Lowy Institute Report: Economic Diplomacy Between Australia and Africa is Out of Sync with Investment Ties

By AAMEG | 13 March 2024

Professor Ian Satchwell has eloquently called out the gap between Australia’s economic diplomacy and its investment ties with the countries of Africa in an article published by the Lowy Institute on 17 January 2024.

The Australia-Africa Minerals & Energy Group (AAMEG) collaborated with Satchwell – Adjunct Professor at the Sustainable Minerals Institute of The University of Queensland, and a Senior Fellow of the Australian Strategic Policy Institute – to identify and confirm the key metrics of the Australia-Africa resource sector relationship.

Key Metrics are as follows, with all values quoted in AUD:

·      Australian-headquartered or ASX-listed minerals companies have invested capital of $60 billion in 234 exploration, mining and processing projects in Africa.
·      The value of these companies’ African in-ground mineral assets (resources and reserves) exceeds $17 trillion.
·      Australian companies budgeted $539 million for mineral exploration in 2023, a 14 per cent increase on 2022 and 29 per cent of total exploration spending in Africa last year.
·      Australian mining companies collectively are the largest private sector investors in Burkina Faso and Mali.
·      Woodside and Rio Tinto projects in Senegal and Guinea will be nation-building for those two West African countries.

Unfortunately, despite this impressive commitment by Australian materials and METS companies, they have minimal Australian government support.

Indeed, as Professor Satchwell points out, in 2016, the government’s newly established Advisory Group on Australian African Relations released its “Strategy for Australia’s Engagement with Africa“, a renewed vision with six interlinked strategic focus areas to strengthen ties.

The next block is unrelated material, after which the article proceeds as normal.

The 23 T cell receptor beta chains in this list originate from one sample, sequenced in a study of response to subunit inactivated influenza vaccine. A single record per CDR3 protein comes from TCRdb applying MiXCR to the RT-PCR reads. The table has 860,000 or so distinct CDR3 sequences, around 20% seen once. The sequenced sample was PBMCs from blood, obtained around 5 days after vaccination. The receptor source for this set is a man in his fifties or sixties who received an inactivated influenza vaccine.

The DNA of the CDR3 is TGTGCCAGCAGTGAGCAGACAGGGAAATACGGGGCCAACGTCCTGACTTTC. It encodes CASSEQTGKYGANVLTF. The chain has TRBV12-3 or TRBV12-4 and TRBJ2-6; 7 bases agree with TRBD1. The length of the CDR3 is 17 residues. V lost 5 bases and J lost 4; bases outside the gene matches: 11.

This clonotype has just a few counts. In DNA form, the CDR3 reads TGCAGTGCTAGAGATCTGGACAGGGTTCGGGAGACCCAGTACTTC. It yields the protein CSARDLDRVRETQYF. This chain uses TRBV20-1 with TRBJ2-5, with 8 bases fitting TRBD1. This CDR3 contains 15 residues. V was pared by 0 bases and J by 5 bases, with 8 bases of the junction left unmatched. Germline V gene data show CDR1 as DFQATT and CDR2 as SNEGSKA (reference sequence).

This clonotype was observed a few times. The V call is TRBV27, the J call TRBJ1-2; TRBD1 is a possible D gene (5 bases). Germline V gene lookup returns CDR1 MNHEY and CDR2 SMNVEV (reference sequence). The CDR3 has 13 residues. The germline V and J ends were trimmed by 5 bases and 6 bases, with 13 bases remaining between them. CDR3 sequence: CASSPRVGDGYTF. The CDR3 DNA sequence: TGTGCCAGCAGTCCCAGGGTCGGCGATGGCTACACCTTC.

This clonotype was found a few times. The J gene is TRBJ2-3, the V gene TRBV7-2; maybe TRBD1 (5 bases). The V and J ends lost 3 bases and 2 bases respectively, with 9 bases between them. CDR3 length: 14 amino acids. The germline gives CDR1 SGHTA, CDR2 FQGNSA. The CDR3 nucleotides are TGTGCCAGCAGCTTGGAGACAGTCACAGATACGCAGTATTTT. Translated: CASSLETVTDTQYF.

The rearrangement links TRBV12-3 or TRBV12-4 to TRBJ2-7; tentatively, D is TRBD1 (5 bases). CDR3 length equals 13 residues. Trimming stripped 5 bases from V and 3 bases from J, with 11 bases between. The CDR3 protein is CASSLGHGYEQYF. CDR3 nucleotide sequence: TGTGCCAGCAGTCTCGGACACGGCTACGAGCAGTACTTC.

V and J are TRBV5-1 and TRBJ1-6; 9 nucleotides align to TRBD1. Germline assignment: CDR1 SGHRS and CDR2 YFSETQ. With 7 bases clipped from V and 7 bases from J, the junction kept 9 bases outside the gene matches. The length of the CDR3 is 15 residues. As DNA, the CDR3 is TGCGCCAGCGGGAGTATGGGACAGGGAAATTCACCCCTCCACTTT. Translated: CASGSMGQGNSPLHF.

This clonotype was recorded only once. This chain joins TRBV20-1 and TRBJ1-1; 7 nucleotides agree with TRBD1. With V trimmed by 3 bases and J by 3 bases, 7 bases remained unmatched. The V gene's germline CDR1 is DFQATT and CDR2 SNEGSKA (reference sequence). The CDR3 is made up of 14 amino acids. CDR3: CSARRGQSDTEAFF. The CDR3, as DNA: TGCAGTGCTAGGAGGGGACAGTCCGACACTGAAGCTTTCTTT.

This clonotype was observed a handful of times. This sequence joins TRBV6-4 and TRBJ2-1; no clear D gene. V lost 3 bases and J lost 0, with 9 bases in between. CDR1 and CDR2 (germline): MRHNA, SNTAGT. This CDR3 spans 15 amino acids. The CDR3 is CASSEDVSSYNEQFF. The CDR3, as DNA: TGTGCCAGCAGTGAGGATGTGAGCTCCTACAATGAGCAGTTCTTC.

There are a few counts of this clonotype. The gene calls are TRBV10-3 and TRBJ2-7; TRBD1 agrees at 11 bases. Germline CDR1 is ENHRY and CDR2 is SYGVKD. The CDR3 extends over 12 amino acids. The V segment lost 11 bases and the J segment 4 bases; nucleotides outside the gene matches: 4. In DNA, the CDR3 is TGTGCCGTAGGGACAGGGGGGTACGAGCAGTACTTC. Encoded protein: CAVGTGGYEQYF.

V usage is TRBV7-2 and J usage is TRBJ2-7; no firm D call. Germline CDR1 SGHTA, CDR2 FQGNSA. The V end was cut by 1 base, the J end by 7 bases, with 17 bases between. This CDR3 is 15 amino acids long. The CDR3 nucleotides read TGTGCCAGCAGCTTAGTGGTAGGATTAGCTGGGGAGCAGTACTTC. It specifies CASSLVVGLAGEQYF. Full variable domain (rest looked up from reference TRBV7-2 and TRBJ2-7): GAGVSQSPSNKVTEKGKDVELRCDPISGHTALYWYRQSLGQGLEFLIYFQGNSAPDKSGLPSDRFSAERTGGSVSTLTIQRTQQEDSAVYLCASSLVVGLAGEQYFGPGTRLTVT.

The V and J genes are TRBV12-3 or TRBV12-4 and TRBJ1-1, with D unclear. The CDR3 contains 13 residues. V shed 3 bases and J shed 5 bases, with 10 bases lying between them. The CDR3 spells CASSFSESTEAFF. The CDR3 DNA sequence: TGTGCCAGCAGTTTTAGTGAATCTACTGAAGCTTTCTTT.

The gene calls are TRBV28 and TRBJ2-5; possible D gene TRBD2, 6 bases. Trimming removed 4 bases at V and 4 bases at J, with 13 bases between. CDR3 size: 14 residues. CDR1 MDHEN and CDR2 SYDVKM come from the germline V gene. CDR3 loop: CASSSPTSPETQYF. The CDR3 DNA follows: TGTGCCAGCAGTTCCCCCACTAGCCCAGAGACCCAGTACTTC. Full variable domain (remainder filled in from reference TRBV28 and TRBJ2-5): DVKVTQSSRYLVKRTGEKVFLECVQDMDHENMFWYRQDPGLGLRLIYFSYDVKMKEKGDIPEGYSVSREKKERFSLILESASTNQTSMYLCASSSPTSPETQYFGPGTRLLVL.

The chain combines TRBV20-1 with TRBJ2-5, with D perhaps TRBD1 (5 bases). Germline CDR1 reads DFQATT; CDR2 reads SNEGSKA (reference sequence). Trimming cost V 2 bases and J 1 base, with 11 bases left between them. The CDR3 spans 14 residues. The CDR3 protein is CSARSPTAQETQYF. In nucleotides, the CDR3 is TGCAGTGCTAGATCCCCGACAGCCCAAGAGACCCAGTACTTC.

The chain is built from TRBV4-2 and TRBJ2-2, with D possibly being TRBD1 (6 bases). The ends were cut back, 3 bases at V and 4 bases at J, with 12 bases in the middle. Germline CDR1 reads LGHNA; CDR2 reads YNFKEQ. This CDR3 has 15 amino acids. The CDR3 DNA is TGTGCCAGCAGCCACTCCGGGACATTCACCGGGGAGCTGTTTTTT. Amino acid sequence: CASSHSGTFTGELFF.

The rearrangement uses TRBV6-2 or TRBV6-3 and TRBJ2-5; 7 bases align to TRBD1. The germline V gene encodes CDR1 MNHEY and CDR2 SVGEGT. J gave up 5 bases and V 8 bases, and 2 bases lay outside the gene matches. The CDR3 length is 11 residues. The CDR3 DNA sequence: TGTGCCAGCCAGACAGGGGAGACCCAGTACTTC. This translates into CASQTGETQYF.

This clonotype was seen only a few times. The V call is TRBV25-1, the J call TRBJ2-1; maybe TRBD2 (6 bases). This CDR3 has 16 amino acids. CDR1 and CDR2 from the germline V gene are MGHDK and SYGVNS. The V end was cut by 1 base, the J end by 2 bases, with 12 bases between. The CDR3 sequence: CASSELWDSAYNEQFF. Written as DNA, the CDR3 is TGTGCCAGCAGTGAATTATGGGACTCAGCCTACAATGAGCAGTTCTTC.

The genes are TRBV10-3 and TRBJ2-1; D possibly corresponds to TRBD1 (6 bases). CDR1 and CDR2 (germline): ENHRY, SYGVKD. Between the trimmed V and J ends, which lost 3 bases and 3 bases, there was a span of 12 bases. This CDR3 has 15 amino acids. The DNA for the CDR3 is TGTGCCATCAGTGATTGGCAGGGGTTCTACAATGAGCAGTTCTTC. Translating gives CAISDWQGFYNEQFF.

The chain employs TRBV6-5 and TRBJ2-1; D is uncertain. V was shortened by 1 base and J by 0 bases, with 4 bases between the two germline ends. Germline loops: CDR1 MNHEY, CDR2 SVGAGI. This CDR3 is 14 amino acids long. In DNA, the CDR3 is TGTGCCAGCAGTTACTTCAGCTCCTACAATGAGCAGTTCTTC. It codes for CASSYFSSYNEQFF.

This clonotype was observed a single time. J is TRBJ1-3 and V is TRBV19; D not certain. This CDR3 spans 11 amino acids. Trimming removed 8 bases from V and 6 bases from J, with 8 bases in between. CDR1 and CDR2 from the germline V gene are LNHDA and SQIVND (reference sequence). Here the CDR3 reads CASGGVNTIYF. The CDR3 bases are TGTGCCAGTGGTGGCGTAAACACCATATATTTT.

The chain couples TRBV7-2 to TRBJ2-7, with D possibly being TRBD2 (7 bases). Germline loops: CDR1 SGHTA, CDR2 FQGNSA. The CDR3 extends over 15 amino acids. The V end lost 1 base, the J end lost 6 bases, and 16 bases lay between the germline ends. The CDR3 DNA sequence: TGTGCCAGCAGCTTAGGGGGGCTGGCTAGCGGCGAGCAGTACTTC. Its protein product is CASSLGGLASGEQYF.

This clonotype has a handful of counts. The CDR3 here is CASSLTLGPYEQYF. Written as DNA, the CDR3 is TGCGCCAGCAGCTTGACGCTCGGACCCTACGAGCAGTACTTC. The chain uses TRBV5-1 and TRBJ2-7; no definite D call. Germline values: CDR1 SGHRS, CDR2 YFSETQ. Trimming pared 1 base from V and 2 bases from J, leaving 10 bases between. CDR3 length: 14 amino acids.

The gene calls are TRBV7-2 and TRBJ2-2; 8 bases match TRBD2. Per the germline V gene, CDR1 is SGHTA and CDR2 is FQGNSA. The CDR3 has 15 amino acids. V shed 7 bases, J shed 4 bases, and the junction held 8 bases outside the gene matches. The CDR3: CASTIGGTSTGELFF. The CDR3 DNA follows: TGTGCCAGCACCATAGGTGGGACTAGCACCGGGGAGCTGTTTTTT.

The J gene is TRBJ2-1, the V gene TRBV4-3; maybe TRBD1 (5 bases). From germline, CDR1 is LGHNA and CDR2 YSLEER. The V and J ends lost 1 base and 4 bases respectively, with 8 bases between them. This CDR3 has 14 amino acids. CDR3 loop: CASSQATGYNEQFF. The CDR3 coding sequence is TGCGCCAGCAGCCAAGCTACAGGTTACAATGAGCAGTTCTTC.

These included recommendations to expand Australia-Africa:
·      Trade and investment,
·      Security cooperation, and
·      Environmental protection.

Although these elements remain current, there has been little if any progress by the Australian government to implement the engagement strategy and the advisory group has disappeared from public view.

Further illustrating the opportunities for improvement is the extreme lack of Bilateral Investment Treaties and Double Tax Treaties between Australia and African countries.  To put it in context, if Australia was to double the two it has in place (with South Africa and Egypt), it would have less than 10% of the 40+ that Canada (a very efficient competitor in the resources sector) has in place.

It’s time to take action

There is no purpose in pointing out shortcomings unless one has a desired outcome and action plan to support it. Accordingly, in 2024, AAMEG’s Tax and Legal Working Group will continue to support the Australia-Africa minerals and energy sector by quantifying the value of the resources sector, the opportunities to accelerate and streamline social development and propose inter-government actions to address the gaps.

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